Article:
7

While it used to be done, in reality anymore it isn't done as it is possible to damage the equipment by rubbing, and the possibility exists of an accidental discharge between paddles which can be dangerous for everyone around. In older times, conductive gel was applied directly to the paddles, and doctors/EMT's would rub the paddles together to distribute ...


3

This is additional information for John's otherwise good answer. Although they're rarely used, it's still common to see paddles on the defibrillators used in EMS at the paramedic level. See those packs on the side of the unit in the photo below? In addition to cables, ECG pads, and defibrillator pads, there are paddles in there along with a tube of ...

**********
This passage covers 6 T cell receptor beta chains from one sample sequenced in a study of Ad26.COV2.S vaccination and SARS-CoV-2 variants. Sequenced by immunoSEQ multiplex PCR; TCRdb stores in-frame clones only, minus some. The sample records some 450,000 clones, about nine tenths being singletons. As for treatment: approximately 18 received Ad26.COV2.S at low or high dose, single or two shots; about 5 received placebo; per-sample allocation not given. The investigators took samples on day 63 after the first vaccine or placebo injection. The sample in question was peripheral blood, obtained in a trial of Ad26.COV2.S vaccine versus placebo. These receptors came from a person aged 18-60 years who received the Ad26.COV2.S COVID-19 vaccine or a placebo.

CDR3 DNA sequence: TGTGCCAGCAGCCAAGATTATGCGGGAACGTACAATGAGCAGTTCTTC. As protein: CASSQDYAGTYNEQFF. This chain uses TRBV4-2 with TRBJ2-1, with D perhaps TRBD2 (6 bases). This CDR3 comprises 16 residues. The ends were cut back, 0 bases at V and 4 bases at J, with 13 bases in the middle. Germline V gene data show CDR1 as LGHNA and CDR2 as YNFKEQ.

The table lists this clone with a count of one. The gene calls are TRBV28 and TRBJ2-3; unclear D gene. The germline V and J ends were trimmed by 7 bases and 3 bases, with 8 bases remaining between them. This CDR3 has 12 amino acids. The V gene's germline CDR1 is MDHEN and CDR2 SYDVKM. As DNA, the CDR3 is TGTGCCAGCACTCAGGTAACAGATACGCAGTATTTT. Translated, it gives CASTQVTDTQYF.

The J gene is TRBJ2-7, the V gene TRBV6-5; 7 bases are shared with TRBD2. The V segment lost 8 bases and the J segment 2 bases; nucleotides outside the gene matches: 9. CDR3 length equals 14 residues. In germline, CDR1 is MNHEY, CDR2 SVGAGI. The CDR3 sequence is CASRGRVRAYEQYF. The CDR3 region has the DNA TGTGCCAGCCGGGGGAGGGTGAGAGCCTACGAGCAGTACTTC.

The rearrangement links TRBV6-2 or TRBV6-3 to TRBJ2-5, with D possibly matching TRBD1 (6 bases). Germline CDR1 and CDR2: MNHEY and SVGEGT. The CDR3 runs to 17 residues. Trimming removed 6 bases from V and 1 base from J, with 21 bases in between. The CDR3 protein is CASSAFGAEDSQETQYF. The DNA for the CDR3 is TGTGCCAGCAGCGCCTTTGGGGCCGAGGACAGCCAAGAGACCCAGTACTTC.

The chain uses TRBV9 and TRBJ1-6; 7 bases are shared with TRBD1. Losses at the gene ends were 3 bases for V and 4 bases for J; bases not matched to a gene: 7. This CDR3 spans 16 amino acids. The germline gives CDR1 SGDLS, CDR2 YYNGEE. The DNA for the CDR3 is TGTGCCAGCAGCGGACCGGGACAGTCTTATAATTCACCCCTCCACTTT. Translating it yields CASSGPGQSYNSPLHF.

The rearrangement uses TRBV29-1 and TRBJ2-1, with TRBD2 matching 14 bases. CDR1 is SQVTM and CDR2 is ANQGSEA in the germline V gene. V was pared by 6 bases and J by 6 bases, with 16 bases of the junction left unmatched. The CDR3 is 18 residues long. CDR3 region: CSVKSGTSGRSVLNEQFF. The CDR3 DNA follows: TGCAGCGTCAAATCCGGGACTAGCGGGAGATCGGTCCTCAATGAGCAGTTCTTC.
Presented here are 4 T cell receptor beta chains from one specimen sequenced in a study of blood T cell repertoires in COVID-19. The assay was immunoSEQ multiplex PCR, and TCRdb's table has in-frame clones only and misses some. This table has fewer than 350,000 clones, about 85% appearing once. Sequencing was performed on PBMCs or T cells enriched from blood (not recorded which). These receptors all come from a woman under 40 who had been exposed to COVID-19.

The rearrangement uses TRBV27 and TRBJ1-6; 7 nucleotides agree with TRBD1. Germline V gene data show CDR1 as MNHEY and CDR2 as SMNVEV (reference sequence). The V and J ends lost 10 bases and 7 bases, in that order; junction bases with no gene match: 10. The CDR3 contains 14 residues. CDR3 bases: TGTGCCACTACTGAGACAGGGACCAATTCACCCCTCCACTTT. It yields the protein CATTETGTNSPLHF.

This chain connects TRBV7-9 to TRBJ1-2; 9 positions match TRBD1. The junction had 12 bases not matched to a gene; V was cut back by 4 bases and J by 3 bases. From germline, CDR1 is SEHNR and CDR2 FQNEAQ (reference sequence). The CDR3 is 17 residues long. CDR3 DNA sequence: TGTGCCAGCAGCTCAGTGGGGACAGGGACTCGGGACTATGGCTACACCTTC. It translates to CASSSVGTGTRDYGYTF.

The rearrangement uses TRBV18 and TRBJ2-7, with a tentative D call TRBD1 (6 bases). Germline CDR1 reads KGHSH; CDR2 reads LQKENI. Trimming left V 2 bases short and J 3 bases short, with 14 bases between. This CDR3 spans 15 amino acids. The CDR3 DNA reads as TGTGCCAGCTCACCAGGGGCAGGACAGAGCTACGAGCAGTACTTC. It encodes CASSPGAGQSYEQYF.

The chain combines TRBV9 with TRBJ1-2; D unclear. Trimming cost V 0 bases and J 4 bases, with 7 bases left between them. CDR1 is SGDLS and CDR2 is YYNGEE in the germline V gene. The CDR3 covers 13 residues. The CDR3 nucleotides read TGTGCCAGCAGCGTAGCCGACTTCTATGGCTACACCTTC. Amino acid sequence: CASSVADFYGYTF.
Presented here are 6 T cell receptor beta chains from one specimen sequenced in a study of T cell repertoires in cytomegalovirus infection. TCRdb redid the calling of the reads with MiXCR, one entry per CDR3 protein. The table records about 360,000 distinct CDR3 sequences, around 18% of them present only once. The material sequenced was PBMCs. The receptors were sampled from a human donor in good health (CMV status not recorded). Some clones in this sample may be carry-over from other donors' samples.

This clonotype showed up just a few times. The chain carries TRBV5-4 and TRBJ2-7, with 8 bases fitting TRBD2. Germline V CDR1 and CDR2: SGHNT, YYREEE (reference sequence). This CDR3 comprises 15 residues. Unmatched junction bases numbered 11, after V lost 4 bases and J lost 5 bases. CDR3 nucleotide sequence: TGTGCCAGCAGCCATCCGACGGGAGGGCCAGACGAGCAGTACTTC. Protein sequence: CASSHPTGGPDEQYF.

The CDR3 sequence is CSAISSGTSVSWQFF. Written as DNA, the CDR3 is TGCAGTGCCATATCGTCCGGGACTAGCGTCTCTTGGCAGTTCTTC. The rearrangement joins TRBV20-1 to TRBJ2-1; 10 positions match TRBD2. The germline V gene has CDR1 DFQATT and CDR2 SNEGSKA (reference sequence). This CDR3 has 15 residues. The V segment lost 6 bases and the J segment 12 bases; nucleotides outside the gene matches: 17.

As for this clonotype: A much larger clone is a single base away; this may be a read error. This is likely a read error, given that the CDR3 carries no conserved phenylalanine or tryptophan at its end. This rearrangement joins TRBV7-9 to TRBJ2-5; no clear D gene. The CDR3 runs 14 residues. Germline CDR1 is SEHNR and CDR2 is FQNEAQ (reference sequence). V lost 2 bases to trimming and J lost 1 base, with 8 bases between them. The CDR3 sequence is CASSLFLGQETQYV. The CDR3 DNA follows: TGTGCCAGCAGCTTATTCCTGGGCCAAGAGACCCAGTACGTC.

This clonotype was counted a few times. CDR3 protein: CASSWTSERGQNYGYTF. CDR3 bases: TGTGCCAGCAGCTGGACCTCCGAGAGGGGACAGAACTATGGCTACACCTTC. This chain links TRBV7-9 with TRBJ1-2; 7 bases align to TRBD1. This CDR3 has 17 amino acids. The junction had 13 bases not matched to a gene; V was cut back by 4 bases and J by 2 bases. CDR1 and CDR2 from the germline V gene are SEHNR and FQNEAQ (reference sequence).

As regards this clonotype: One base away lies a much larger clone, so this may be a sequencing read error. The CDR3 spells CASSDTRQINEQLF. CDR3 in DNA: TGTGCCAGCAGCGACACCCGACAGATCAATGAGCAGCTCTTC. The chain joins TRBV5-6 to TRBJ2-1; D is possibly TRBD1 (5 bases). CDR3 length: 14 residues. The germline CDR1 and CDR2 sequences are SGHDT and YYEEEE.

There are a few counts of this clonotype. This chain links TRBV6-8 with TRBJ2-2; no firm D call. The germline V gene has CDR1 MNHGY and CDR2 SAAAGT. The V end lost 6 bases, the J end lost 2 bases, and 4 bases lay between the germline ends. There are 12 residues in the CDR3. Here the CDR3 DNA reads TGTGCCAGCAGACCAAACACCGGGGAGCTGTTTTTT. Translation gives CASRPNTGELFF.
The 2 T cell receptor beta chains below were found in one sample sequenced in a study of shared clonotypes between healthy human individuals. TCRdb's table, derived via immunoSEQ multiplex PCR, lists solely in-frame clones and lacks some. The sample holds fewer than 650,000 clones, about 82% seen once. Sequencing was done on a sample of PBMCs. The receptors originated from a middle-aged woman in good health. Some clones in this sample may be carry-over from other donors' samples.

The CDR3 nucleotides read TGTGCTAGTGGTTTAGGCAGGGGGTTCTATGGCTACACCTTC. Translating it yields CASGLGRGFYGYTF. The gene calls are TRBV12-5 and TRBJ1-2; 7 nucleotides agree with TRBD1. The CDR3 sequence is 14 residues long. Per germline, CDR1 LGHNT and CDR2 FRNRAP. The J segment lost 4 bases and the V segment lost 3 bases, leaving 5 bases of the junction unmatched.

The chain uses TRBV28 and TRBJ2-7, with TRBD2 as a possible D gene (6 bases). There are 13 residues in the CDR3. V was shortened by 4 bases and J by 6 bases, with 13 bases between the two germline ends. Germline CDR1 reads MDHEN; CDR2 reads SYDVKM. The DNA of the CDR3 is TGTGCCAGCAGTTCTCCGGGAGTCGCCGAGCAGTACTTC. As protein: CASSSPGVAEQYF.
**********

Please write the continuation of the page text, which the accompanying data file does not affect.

2

I doubt your instructor has ever used a defibrillator or even seen one used. That was a huge exaggeration and Wikipedia is right. Shocks from an automated defibrillator are delivered in three levels of power. Depending on the type of defibrillator used, the first shock will typically be 120 or 200 joules (J), the second at 300 or 150 J, and the third at ...


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